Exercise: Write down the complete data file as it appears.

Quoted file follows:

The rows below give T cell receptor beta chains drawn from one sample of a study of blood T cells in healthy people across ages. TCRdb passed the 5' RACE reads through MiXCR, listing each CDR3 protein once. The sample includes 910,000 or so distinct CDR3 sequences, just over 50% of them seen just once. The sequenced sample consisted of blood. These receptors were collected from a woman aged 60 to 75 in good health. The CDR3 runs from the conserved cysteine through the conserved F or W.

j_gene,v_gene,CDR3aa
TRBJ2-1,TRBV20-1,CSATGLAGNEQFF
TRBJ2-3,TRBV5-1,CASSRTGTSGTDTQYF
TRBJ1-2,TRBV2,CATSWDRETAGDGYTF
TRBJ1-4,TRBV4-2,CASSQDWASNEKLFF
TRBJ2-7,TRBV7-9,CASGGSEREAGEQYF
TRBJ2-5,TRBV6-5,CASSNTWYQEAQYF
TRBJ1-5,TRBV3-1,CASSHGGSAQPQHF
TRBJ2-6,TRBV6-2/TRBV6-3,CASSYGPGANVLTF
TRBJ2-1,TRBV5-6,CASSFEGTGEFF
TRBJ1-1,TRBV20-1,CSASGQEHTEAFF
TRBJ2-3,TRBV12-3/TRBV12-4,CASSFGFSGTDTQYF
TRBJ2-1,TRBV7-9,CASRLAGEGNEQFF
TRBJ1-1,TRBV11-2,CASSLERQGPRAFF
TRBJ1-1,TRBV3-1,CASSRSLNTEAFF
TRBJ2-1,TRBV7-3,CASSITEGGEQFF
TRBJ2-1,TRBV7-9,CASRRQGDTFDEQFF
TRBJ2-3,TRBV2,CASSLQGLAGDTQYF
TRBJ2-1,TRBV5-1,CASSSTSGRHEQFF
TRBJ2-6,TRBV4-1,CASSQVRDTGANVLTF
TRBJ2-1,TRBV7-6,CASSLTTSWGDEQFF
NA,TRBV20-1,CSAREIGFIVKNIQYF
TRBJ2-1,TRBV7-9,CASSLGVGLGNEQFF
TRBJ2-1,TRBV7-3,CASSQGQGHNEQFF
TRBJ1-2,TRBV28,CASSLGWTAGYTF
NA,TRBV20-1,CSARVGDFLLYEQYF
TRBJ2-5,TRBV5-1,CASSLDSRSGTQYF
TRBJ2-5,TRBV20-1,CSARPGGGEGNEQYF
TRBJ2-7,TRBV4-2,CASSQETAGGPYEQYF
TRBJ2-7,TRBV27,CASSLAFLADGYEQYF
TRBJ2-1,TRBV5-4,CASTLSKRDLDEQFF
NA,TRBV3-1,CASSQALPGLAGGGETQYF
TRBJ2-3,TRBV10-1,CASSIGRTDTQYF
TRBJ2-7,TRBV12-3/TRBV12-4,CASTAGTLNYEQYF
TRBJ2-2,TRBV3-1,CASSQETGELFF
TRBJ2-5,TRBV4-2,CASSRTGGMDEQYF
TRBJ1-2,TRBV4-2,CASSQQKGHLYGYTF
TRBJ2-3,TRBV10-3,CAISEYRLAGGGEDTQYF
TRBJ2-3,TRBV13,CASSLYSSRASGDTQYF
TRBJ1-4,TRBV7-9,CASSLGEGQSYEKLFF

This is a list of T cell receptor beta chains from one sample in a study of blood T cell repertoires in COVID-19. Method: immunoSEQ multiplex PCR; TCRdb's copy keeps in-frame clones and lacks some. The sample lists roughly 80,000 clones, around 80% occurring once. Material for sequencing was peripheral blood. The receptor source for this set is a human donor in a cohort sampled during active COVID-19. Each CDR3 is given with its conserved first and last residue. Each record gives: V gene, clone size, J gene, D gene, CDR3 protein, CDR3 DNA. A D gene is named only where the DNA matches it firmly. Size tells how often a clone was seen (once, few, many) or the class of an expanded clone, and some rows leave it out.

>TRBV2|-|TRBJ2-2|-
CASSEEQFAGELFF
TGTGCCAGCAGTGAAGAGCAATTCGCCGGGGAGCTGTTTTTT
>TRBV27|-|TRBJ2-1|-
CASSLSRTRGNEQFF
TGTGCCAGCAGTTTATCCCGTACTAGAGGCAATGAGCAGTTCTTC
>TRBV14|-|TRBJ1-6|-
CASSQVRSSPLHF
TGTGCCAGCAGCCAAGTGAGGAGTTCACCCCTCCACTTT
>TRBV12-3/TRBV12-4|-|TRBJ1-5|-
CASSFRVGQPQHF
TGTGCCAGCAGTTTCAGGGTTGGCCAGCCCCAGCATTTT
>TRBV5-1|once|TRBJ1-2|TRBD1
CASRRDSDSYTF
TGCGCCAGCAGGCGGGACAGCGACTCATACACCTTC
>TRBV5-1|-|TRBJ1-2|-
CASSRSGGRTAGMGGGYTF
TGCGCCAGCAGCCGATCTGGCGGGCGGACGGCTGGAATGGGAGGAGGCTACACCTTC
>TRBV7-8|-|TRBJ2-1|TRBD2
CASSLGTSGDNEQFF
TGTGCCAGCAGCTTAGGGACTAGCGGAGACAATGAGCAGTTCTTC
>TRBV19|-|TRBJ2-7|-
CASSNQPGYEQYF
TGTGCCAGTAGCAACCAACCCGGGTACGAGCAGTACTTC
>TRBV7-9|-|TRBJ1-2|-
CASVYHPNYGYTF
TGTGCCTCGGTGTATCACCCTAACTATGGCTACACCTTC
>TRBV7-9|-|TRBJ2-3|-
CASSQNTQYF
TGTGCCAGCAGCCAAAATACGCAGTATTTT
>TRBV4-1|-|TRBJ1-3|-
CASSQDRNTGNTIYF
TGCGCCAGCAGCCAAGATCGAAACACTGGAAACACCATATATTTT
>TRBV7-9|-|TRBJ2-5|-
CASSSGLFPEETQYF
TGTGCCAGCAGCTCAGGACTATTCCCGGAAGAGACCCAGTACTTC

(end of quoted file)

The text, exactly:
The rows below give T cell receptor beta chains drawn from one sample of a study of blood T cells in healthy people across ages. TCRdb passed the 5' RACE reads through MiXCR, listing each CDR3 protein once. The sample includes 910,000 or so distinct CDR3 sequences, just over 50% of them seen just once. The sequenced sample consisted of blood. These receptors were collected from a woman aged 60 to 75 in good health. The CDR3 runs from the conserved cysteine through the conserved F or W.

j_gene,v_gene,CDR3aa
TRBJ2-1,TRBV20-1,CSATGLAGNEQFF
TRBJ2-3,TRBV5-1,CASSRTGTSGTDTQYF
TRBJ1-2,TRBV2,CATSWDRETAGDGYTF
TRBJ1-4,TRBV4-2,CASSQDWASNEKLFF
TRBJ2-7,TRBV7-9,CASGGSEREAGEQYF
TRBJ2-5,TRBV6-5,CASSNTWYQEAQYF
TRBJ1-5,TRBV3-1,CASSHGGSAQPQHF
TRBJ2-6,TRBV6-2/TRBV6-3,CASSYGPGANVLTF
TRBJ2-1,TRBV5-6,CASSFEGTGEFF
TRBJ1-1,TRBV20-1,CSASGQEHTEAFF
TRBJ2-3,TRBV12-3/TRBV12-4,CASSFGFSGTDTQYF
TRBJ2-1,TRBV7-9,CASRLAGEGNEQFF
TRBJ1-1,TRBV11-2,CASSLERQGPRAFF
TRBJ1-1,TRBV3-1,CASSRSLNTEAFF
TRBJ2-1,TRBV7-3,CASSITEGGEQFF
TRBJ2-1,TRBV7-9,CASRRQGDTFDEQFF
TRBJ2-3,TRBV2,CASSLQGLAGDTQYF
TRBJ2-1,TRBV5-1,CASSSTSGRHEQFF
TRBJ2-6,TRBV4-1,CASSQVRDTGANVLTF
TRBJ2-1,TRBV7-6,CASSLTTSWGDEQFF
NA,TRBV20-1,CSAREIGFIVKNIQYF
TRBJ2-1,TRBV7-9,CASSLGVGLGNEQFF
TRBJ2-1,TRBV7-3,CASSQGQGHNEQFF
TRBJ1-2,TRBV28,CASSLGWTAGYTF
NA,TRBV20-1,CSARVGDFLLYEQYF
TRBJ2-5,TRBV5-1,CASSLDSRSGTQYF
TRBJ2-5,TRBV20-1,CSARPGGGEGNEQYF
TRBJ2-7,TRBV4-2,CASSQETAGGPYEQYF
TRBJ2-7,TRBV27,CASSLAFLADGYEQYF
TRBJ2-1,TRBV5-4,CASTLSKRDLDEQFF
NA,TRBV3-1,CASSQALPGLAGGGETQYF
TRBJ2-3,TRBV10-1,CASSIGRTDTQYF
TRBJ2-7,TRBV12-3/TRBV12-4,CASTAGTLNYEQYF
TRBJ2-2,TRBV3-1,CASSQETGELFF
TRBJ2-5,TRBV4-2,CASSRTGGMDEQYF
TRBJ1-2,TRBV4-2,CASSQQKGHLYGYTF
TRBJ2-3,TRBV10-3,CAISEYRLAGGGEDTQYF
TRBJ2-3,TRBV13,CASSLYSSRASGDTQYF
TRBJ1-4,TRBV7-9,CASSLGEGQSYEKLFF

This is a list of T cell receptor beta chains from one sample in a study of blood T cell repertoires in COVID-19. Method: immunoSEQ multiplex PCR; TCRdb's copy keeps in-frame clones and lacks some. The sample lists roughly 80,000 clones, around 80% occurring once. Material for sequencing was peripheral blood. The receptor source for this set is a human donor in a cohort sampled during active COVID-19. Each CDR3 is given with its conserved first and last residue. Each record gives: V gene, clone size, J gene, D gene, CDR3 protein, CDR3 DNA. A D gene is named only where the DNA matches it firmly. Size tells how often a clone was seen (once, few, many) or the class of an expanded clone, and some rows leave it out.

>TRBV2|-|TRBJ2-2|-
CASSEEQFAGELFF
TGTGCCAGCAGTGAAGAGCAATTCGCCGGGGAGCTGTTTTTT
>TRBV27|-|TRBJ2-1|-
CASSLSRTRGNEQFF
TGTGCCAGCAGTTTATCCCGTACTAGAGGCAATGAGCAGTTCTTC
>TRBV14|-|TRBJ1-6|-
CASSQVRSSPLHF
TGTGCCAGCAGCCAAGTGAGGAGTTCACCCCTCCACTTT
>TRBV12-3/TRBV12-4|-|TRBJ1-5|-
CASSFRVGQPQHF
TGTGCCAGCAGTTTCAGGGTTGGCCAGCCCCAGCATTTT
>TRBV5-1|once|TRBJ1-2|TRBD1
CASRRDSDSYTF
TGCGCCAGCAGGCGGGACAGCGACTCATACACCTTC
>TRBV5-1|-|TRBJ1-2|-
CASSRSGGRTAGMGGGYTF
TGCGCCAGCAGCCGATCTGGCGGGCGGACGGCTGGAATGGGAGGAGGCTACACCTTC
>TRBV7-8|-|TRBJ2-1|TRBD2
CASSLGTSGDNEQFF
TGTGCCAGCAGCTTAGGGACTAGCGGAGACAATGAGCAGTTCTTC
>TRBV19|-|TRBJ2-7|-
CASSNQPGYEQYF
TGTGCCAGTAGCAACCAACCCGGGTACGAGCAGTACTTC
>TRBV7-9|-|TRBJ1-2|-
CASVYHPNYGYTF
TGTGCCTCGGTGTATCACCCTAACTATGGCTACACCTTC
>TRBV7-9|-|TRBJ2-3|-
CASSQNTQYF
TGTGCCAGCAGCCAAAATACGCAGTATTTT
>TRBV4-1|-|TRBJ1-3|-
CASSQDRNTGNTIYF
TGCGCCAGCAGCCAAGATCGAAACACTGGAAACACCATATATTTT
>TRBV7-9|-|TRBJ2-5|-
CASSSGLFPEETQYF
TGTGCCAGCAGCTCAGGACTATTCCCGGAAGAGACCCAGTACTTC